Recently, I received a call from my publisher. “You’re saving us a lot of money,” he said.
My response was instinctive. “Add it to my next royalty check.”
“I’m serious, man. We hired a scriptwriter to convert your novel to a script for an audio book. She had it back to us in three days. She said your dialogue was so natural, she pretty much just transcribed it.”
“You know what they say: ‘If it ain’t on the page, it ain’t on the stage.’”
“Well,” he said, “yours is on the page, so we’re puttin’ it on the stage.”
ACT ONE, SCENE ONE
Although novels, short stories, and works of narrative nonfiction are venues of the mind, I try to write dialogue as though my readers will be in an audience listening to a performance. It forces me to keep the dialogue crisp, witty, poignant, and supported by the right stage business. Let me share with you some tips from scriptwriting that will enhance your prose.
Begin by reading and studying other writers’ scripts. And by that, I mean reading them aloud. When I was in graduate school as an English major, one of my profs made us read out loud in class. We read long passages from plays by George Bernard Shaw, Lillian Hellman, Arthur Miller, Tennessee Williams, Thornton Wilder, Samuel Beckett, and Agatha Christie. I was amazed at how this approach to understanding literature also served to sharpen my ear in regard to writing dialogue for my short stories. I still do this today with TV and movie scripts, musicals, and stage dramas. You can do likewise by obtaining play collections from the library or downloading public domain scripts from the Internet.
If you’re not confident about how to make a scene dramatic enough, you can surprise readers by doing a flip-flop. In scriptwriting this is called role reversal. A “normal” scene would have a mother going berserk because her 17-year-old daughter has come in two hours after curfew. But think about how much more intense the scene would be if the teenager were admonishing the mother for coming in late:
“You couldn’t call or text to let me know you were okay?”
“It’s a school night. I thought you’d be in bed.”
“You’ve been a single mom for nine years, and you think I’m not going to want to hear about your first date?”
“It was just dinner with a friend, Sweetheart.”
“You’ve been gone seven hours, Mom. That was more than just dinner. Why are you so late?”
You can write a whole scene in the standard way, but then you can swap your characters’ roles. What if the employee argued against her boss about giving raises to the employees…or the teacher argued with her principal, insisting teachers needed to spend more time after school fixing bulletin boards and preparing lesson plans…or the insurance agent tried to convince the customer he didn’t need to purchase a $250,000 policy? To readers, role reversal is so unexpected, it compels them to see how the scene will unfold. It’s edgy, surprising, and captivating.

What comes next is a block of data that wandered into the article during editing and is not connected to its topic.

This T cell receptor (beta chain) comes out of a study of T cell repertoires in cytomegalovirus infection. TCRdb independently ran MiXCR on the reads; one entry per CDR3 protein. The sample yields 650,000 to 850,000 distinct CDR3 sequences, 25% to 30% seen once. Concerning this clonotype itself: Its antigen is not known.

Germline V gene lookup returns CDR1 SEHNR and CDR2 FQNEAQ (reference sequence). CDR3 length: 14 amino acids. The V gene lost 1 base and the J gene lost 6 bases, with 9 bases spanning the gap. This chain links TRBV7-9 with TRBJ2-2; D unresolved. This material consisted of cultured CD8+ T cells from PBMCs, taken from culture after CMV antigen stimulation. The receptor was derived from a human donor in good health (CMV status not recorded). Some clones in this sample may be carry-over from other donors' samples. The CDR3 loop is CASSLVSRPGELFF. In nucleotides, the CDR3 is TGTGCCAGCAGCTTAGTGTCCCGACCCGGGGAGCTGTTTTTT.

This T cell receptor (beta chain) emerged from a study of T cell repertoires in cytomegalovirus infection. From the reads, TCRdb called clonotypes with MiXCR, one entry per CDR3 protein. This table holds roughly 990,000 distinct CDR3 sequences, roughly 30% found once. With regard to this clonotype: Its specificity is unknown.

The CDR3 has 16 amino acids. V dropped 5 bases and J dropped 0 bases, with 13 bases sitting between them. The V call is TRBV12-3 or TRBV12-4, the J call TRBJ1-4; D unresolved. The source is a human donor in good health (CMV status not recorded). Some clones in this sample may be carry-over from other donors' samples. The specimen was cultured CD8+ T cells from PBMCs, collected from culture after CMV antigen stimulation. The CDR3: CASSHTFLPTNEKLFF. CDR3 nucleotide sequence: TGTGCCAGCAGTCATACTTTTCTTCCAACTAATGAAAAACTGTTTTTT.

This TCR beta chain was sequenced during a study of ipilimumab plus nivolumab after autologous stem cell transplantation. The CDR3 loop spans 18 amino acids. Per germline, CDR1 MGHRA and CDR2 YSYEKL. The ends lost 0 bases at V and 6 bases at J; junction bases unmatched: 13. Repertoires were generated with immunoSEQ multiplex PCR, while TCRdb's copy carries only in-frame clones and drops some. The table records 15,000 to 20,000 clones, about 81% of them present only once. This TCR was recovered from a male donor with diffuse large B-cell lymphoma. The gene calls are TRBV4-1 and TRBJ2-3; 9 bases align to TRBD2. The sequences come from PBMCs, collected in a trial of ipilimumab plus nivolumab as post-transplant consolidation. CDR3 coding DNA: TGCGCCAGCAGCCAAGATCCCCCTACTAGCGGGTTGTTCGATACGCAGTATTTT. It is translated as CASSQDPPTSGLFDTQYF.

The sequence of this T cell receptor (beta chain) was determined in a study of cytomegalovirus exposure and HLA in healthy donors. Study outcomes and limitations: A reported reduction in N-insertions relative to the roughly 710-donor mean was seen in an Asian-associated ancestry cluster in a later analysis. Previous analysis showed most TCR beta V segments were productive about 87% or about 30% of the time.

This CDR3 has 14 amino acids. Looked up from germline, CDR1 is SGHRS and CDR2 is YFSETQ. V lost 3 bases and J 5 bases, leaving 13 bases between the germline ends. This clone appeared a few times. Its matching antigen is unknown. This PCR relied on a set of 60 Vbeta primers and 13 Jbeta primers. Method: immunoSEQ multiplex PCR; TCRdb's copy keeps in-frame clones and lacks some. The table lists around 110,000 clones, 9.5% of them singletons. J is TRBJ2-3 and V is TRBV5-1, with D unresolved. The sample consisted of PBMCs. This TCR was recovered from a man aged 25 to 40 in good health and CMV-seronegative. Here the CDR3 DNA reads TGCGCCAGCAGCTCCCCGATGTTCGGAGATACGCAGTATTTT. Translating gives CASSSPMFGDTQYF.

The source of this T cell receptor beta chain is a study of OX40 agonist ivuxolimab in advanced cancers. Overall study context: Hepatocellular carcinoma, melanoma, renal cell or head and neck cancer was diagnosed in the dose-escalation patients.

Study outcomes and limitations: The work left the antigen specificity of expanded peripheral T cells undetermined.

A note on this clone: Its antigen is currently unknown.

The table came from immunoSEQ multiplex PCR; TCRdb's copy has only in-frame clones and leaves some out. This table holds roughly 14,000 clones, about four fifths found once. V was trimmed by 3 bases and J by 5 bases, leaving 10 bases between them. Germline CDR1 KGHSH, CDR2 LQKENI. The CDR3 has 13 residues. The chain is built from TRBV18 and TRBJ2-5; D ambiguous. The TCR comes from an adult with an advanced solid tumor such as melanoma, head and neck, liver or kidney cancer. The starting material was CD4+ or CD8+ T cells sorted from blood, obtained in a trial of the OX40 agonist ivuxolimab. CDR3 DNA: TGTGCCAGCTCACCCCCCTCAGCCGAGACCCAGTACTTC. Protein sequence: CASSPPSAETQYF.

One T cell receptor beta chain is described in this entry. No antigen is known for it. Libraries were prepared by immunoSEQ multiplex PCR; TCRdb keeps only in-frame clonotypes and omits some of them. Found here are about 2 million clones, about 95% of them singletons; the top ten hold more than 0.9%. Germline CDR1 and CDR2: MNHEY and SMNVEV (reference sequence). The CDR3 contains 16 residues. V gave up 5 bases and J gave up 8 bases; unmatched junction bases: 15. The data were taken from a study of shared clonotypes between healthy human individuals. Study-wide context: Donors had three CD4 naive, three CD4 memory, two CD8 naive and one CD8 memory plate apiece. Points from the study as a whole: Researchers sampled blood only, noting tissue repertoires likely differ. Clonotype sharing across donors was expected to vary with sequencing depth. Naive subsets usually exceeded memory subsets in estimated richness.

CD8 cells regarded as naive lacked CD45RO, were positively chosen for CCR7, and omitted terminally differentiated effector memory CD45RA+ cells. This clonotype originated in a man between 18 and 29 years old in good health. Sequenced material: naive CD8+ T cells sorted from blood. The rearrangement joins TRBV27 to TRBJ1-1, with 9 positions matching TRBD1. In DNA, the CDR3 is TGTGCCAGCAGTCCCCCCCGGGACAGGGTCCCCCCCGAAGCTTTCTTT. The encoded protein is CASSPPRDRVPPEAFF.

HAVE DIALOGUE DEFINE CHARACTERS
If an episode in your novel is lying flat, or if the narrative drive of your plot starts to fizzle, enliven things by having a character explode onto the scene. When Cruella de Vil arrives at the young couple’s apartment intent on confiscating all 101 Dalmatians, she bursts into the room in a whirlwind of total domination. Her hair is flying, her arms are flailing, her cigarette ashes are flinging. She wails and screeches as she bounces around the room counting the puppies.
Cruella doesn’t merely talk, she bellows commands, insisting the dogs be rounded up, turned over to her, and taken to her limousine. Her volume is high, her words are caustic, and her behavior is flamboyant. There is an immediate new intensity to the overall plot. What Cruella says and how she says it instantly define her as the villain, someone to fear and hate and distrust. (Note: Don’t you just love how her name contains the words “cruel” and “devil?”)
You can do something similar. A drill sergeant can burst into a barracks at 5 a.m. booming orders. An ambulance team can ram through the doors of an emergency room calling out vital signs for a patient being wheeled inside. A judge can suddenly lose her temper, slam her gavel, and lecture the defense attorney. In each instance, the power and volume of the dialogue will define the role of the person speaking, as well as intensify the energy of the scene.
THINKING UNIQUENESS, NOT ACCENTS
When I’m sitting in an airport during layovers, I listen to the way people around me talk, and I take notes. I don’t try to capture a German accent or a Southern drawl so much as I try to record the uniqueness of the speech patterns. How do people pronounce specific words? What words do they like to use, and which words do they repeat frequently? I find myself jotting down idioms, contractions, word order (syntax), and even ways grammar rules are broken. I sometimes transcribe overheard conversations and later read them aloud as though I’m an actor trying to learn lines in a play. It puts people inside my head who don’t sound like me. This leads to diversity in my fictional characters’ voices.
TALKING THE TALK
When dialogue works well, it gives vitality to a scene and definition to characters. Often, it has to be rewritten many times before it sounds natural. However, revision is worth the effort because readers return to authors who can talk the talk of insightful, entertaining dialogue.
Dr. Dennis Hensley is the author of 52 books, including six novels and eight textbooks. A popular speaker and widely respected writing teacher at conferences, he is the Director of the Professional Writing Program at Taylor University in Indiana. You can see more of his thoughts at www.dochensley.com .